RBG, one year later:
600,000 deaths, and legislation taking us backwards. This is still worth saying.
In the midst of 200,000 deaths, writing about one person’s grief seems small. Writing personal stories of grief feels selfish and self-indulgent. Promoting books and essays about grief feels base, almost dirty.
We are all so tired of grieving.
And then, one tiny woman dies. One barely 5-foot-tall, soft-spoken lover of opera, who laughed often, and never mentioned the aging spine that curled her shoulders forward as though to force her gaze to sink. But it would not. Ruth Bader Ginsburg did not look down.
She was 87, the age my mother was at her death. A fair age to die, I consoled myself then, and even now admit it’s true. Dare we expect more?
RBG was ill for years, more ill than most of us could have borne. Her work, her intellect, her purpose kept her alive, like the giant brain that sat atop Steven Hawking’s emaciated frame for decades longer than any ALS patient should expect. His mind, determined to solve the mysteries of the universe, demanded to live.
What was Ruth Bader Ginsburg’s life force? What seeded her resolve, and kept her going in her unique way: gently, softly, with powerful dignity? I do not dare answer that question.
But I can answer another. Who was she to me, and to so many women who followed her generationally, who watched her fail and be pushed back, and want more, and hold on, and then rise. Who was she to us?
She was the mother I wished I had when my family asked if I wanted to be a teacher or a nurse when I grew up, who did not laugh when I said, “neither.” The woman who mourned silently with me when my PHD application was declined, and the Ivy League School called my college professor before they let me know. “She’s qualified in every way, but we can’t invest in someone who is 21 and single. We can’t risk she’ll drop out halfway through if she meets the right man. We’re so sorry.” they told him. He had the courage to tell me himself, but his eyes never left the floor.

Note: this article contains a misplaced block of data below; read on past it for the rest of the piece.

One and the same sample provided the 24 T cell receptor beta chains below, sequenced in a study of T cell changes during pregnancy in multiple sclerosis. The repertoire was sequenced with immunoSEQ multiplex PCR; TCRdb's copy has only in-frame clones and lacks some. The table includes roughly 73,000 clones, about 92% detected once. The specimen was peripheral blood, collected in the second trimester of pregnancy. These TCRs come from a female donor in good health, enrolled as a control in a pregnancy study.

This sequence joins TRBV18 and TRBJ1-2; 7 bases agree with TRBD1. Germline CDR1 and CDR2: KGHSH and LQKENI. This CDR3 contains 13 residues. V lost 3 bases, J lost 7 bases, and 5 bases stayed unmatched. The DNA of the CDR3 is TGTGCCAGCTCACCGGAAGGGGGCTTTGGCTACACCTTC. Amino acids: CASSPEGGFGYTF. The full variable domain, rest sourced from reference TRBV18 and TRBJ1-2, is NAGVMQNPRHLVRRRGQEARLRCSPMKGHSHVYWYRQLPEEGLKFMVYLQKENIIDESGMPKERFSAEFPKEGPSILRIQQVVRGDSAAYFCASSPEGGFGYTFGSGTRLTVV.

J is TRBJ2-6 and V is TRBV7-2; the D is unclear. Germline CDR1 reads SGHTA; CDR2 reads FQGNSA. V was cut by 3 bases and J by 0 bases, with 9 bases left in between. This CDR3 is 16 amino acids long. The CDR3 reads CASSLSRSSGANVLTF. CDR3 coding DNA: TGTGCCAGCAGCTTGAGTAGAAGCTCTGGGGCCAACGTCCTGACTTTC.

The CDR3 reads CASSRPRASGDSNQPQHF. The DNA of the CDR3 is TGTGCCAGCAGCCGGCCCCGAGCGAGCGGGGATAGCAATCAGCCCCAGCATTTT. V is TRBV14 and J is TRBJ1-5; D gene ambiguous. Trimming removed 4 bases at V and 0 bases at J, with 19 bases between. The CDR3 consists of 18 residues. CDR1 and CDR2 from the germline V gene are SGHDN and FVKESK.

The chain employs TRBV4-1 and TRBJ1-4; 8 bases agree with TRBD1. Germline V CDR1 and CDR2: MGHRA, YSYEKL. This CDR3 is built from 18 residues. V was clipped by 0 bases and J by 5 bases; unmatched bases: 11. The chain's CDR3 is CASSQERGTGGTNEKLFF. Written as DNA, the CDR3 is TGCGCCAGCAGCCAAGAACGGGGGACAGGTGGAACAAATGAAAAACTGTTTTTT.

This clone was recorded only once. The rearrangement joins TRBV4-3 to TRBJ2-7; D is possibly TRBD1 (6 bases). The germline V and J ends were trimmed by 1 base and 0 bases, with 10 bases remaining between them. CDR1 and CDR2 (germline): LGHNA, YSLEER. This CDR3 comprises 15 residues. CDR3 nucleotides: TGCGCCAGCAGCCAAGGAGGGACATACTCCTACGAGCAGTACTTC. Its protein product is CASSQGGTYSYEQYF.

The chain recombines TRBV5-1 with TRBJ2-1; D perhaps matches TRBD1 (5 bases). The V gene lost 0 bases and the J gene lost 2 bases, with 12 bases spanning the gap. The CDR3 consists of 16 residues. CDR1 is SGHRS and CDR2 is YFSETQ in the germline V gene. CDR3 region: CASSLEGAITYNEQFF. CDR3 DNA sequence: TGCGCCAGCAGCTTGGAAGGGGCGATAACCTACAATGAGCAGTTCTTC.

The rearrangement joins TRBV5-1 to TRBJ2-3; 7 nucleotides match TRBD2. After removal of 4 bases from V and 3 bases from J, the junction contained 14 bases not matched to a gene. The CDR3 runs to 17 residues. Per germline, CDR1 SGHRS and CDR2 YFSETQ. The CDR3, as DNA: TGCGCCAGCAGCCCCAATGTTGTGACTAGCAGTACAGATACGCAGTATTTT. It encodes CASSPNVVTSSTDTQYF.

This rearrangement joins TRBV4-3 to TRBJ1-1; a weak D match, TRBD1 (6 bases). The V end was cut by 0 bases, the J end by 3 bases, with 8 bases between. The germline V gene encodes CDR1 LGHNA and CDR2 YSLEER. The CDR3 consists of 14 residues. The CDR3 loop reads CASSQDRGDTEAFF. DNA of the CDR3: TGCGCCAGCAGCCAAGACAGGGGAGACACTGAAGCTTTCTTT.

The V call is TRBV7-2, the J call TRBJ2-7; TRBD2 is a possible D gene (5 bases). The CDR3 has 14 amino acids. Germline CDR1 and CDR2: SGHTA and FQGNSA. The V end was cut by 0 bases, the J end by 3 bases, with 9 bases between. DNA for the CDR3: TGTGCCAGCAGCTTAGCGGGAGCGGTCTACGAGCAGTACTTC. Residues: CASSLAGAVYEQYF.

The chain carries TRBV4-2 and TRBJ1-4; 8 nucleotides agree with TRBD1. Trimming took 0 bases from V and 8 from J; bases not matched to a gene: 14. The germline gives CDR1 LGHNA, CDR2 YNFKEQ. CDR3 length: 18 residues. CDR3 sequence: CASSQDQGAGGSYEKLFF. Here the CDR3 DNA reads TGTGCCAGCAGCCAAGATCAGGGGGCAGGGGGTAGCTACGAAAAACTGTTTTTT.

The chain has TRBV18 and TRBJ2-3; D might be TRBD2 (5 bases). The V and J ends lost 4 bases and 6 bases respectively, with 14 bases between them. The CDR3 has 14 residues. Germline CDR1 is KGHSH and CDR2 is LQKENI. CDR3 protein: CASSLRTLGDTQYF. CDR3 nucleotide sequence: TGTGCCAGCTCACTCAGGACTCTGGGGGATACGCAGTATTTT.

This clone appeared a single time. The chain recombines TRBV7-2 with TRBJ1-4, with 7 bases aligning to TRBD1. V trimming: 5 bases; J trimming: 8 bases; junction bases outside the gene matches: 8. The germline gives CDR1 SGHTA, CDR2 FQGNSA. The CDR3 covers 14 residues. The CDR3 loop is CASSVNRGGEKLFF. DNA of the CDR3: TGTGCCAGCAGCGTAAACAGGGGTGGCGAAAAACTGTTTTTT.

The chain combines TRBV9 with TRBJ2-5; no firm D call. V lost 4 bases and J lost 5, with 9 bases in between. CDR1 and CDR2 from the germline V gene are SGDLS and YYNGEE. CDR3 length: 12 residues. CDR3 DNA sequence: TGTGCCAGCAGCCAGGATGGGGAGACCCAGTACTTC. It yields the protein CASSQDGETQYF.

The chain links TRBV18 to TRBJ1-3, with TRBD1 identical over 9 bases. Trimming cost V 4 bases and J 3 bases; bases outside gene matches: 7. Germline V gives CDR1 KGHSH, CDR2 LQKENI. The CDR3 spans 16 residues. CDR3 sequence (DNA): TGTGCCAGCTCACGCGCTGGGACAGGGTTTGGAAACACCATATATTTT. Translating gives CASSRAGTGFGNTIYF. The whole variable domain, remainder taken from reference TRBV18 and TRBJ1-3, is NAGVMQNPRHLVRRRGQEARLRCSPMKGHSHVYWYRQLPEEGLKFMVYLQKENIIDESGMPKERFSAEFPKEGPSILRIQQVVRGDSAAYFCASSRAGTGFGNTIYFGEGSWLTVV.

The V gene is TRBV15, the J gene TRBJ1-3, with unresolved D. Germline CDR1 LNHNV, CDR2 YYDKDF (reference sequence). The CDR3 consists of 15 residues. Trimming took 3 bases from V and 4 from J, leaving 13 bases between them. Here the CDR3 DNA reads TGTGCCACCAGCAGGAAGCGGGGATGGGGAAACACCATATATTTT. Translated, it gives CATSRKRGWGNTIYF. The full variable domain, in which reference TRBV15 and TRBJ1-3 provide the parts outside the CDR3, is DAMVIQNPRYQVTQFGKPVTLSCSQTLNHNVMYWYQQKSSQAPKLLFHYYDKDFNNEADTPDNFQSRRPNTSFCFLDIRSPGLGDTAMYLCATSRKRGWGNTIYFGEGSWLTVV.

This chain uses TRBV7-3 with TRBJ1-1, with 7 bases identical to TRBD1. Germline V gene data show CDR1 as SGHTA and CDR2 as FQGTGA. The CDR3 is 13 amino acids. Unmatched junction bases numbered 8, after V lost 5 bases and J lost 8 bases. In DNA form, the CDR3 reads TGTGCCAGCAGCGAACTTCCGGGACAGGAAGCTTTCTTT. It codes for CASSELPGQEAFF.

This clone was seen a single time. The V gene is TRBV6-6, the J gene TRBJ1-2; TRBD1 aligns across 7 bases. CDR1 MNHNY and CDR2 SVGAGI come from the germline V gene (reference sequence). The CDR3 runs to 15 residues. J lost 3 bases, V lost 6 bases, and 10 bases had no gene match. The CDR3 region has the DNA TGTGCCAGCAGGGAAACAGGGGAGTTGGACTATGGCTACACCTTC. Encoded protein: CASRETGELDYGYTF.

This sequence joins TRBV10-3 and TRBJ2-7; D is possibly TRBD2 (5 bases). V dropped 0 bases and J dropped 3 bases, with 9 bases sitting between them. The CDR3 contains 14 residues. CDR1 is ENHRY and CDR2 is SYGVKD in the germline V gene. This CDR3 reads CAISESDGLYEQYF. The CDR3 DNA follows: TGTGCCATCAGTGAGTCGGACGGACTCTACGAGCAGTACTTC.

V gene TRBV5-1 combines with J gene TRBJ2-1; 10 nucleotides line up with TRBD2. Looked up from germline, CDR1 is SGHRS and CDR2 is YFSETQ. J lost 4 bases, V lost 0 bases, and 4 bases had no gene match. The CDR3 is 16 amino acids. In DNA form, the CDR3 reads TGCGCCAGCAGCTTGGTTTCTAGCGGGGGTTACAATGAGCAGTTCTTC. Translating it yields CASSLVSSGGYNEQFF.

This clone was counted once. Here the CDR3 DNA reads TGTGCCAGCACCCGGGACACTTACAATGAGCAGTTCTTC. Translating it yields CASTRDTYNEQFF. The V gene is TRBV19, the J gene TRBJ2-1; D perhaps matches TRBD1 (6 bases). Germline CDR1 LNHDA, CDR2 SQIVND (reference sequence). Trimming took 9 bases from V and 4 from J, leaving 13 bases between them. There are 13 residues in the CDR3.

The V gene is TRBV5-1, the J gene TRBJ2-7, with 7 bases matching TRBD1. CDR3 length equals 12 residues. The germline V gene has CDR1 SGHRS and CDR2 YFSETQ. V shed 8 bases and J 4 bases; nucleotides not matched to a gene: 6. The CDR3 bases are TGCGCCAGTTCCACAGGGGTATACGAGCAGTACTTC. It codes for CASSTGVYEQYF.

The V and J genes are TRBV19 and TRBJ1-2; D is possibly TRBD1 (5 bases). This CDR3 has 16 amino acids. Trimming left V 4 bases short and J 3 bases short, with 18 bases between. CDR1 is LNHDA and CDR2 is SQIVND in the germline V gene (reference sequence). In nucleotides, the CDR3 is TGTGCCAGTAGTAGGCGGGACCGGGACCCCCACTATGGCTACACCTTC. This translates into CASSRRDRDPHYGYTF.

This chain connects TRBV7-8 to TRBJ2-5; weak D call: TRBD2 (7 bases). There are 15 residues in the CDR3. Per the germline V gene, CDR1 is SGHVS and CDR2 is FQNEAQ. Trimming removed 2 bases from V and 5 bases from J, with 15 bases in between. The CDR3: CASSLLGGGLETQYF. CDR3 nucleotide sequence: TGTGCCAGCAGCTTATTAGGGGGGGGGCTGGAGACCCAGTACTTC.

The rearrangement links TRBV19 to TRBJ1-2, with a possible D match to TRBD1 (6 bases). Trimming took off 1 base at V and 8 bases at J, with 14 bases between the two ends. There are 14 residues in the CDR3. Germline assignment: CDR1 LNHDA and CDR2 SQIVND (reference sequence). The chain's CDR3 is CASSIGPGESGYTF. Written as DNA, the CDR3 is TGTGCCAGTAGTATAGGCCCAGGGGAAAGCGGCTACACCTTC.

Ruth Bader Ginsburg was the loving mother, the devoted wife who refused to deny herself family, yet persisted with her career. She was the silent model for those of us who did not want to choose. Watch us do this, she said without words, loving a man who had no need to overshadow, only to partner. She did not need to march or rale, or be unkind.
I thought of her the day I began my doctoral program, three days before my son was born. Be silent, be serene, be sure, I thought as I squeezed into the student desk. Be like Ruth.
Ruth was the mother I wanted to have when I struggled to balance it all. Keep going she said, quietly, in her work and in her life. Barriers become doorways in time. It all matters, and you have the right to persist.
I never knew Ruth Bader Ginsburg, but her spirit nurtured me. I am grateful for her work, for the decisions she made on the Court, and the ones she made in dissent for future generations. I am grateful for her humble awareness of how important it was to live as long as she could, hoping a woman President might rise to replace her, but determined to work through her pain and disappointment when that did not happen.
Why do I tell my story of grieving a woman I never knew? Because one lesson seems beyond me. Do not waste time with emotions like anger and envy and jealousy, she warned. They sap energy and waste time.
But I am angry. Angry she did not get to retire with dignity, as she might have if Hillary had been elected. Angry her last wish will not be honored, and those who oppose her policies will try to force their will on the country she loved. Angry that if they succeed, the rights she spent her life championing on the Supreme Court could be reversed for generations.
Ruth Bader Ginsburg deserved to die in peace. I fear she did not.
In ways I know all too well, my grief pulls me toward the darkness, the unfairness, the injustice. Not now, not her, not this.
I suspect I am not alone.
I need a chorus behind me, alongside me, encouraging me, to hear her voice again
Persist, resist, be patient, be firm. Move toward justice.
Be like Ruth.
I so hear this. My niece died of ALS recently, also, and in her decline she looked like a cross between Stephen Hawking and RBG. I know that as an attorney with the federal justice dept in Calif and also a firebrand school board member she would have loved being compared to RBG, and I did that in the talk I gave at her memorial. I wish I would have had a mother who was fully supportive of whom I wanted to be also, and looked to role models like RBG. I wept when she died. And now we see that the future we feared without her in her influential position may be realized, another grief. Thanks, Mary.